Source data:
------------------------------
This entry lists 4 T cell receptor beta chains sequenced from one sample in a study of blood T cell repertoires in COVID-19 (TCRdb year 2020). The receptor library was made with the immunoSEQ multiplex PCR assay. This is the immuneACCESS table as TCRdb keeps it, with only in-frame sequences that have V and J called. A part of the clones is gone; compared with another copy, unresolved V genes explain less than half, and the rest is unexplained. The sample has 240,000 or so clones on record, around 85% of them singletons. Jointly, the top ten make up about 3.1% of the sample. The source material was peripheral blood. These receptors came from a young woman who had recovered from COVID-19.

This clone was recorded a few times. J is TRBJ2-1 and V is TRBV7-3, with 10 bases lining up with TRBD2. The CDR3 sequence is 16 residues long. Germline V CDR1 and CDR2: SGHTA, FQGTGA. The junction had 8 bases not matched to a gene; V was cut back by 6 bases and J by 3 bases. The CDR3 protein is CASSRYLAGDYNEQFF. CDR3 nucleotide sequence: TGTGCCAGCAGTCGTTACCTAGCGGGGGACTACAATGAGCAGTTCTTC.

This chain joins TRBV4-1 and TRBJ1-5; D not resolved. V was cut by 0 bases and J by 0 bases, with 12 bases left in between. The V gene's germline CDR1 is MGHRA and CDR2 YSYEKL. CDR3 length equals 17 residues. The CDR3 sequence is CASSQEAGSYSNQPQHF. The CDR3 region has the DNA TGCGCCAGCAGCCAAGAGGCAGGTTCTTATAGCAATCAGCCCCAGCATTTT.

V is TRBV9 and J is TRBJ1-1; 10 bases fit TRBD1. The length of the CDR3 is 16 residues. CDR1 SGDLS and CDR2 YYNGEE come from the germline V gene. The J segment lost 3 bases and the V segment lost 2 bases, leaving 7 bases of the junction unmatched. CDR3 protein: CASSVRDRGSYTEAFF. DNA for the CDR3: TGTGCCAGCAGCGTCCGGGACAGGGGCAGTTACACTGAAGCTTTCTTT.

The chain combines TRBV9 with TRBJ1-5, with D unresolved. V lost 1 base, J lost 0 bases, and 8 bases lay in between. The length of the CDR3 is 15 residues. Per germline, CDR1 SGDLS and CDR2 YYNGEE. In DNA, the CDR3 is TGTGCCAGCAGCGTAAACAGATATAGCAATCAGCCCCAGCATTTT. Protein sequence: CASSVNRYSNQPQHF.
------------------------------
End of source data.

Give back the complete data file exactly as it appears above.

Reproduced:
This entry lists 4 T cell receptor beta chains sequenced from one sample in a study of blood T cell repertoires in COVID-19 (TCRdb year 2020). The receptor library was made with the immunoSEQ multiplex PCR assay. This is the immuneACCESS table as TCRdb keeps it, with only in-frame sequences that have V and J called. A part of the clones is gone; compared with another copy, unresolved V genes explain less than half, and the rest is unexplained. The sample has 240,000 or so clones on record, around 85% of them singletons. Jointly, the top ten make up about 3.1% of the sample. The source material was peripheral blood. These receptors came from a young woman who had recovered from COVID-19.

This clone was recorded a few times. J is TRBJ2-1 and V is TRBV7-3, with 10 bases lining up with TRBD2. The CDR3 sequence is 16 residues long. Germline V CDR1 and CDR2: SGHTA, FQGTGA. The junction had 8 bases not matched to a gene; V was cut back by 6 bases and J by 3 bases. The CDR3 protein is CASSRYLAGDYNEQFF. CDR3 nucleotide sequence: TGTGCCAGCAGTCGTTACCTAGCGGGGGACTACAATGAGCAGTTCTTC.

This chain joins TRBV4-1 and TRBJ1-5; D not resolved. V was cut by 0 bases and J by 0 bases, with 12 bases left in between. The V gene's germline CDR1 is MGHRA and CDR2 YSYEKL. CDR3 length equals 17 residues. The CDR3 sequence is CASSQEAGSYSNQPQHF. The CDR3 region has the DNA TGCGCCAGCAGCCAAGAGGCAGGTTCTTATAGCAATCAGCCCCAGCATTTT.

V is TRBV9 and J is TRBJ1-1; 10 bases fit TRBD1. The length of the CDR3 is 16 residues. CDR1 SGDLS and CDR2 YYNGEE come from the germline V gene. The J segment lost 3 bases and the V segment lost 2 bases, leaving 7 bases of the junction unmatched. CDR3 protein: CASSVRDRGSYTEAFF. DNA for the CDR3: TGTGCCAGCAGCGTCCGGGACAGGGGCAGTTACACTGAAGCTTTCTTT.

The chain combines TRBV9 with TRBJ1-5, with D unresolved. V lost 1 base, J lost 0 bases, and 8 bases lay in between. The length of the CDR3 is 15 residues. Per germline, CDR1 SGDLS and CDR2 YYNGEE. In DNA, the CDR3 is TGTGCCAGCAGCGTAAACAGATATAGCAATCAGCCCCAGCATTTT. Protein sequence: CASSVNRYSNQPQHF.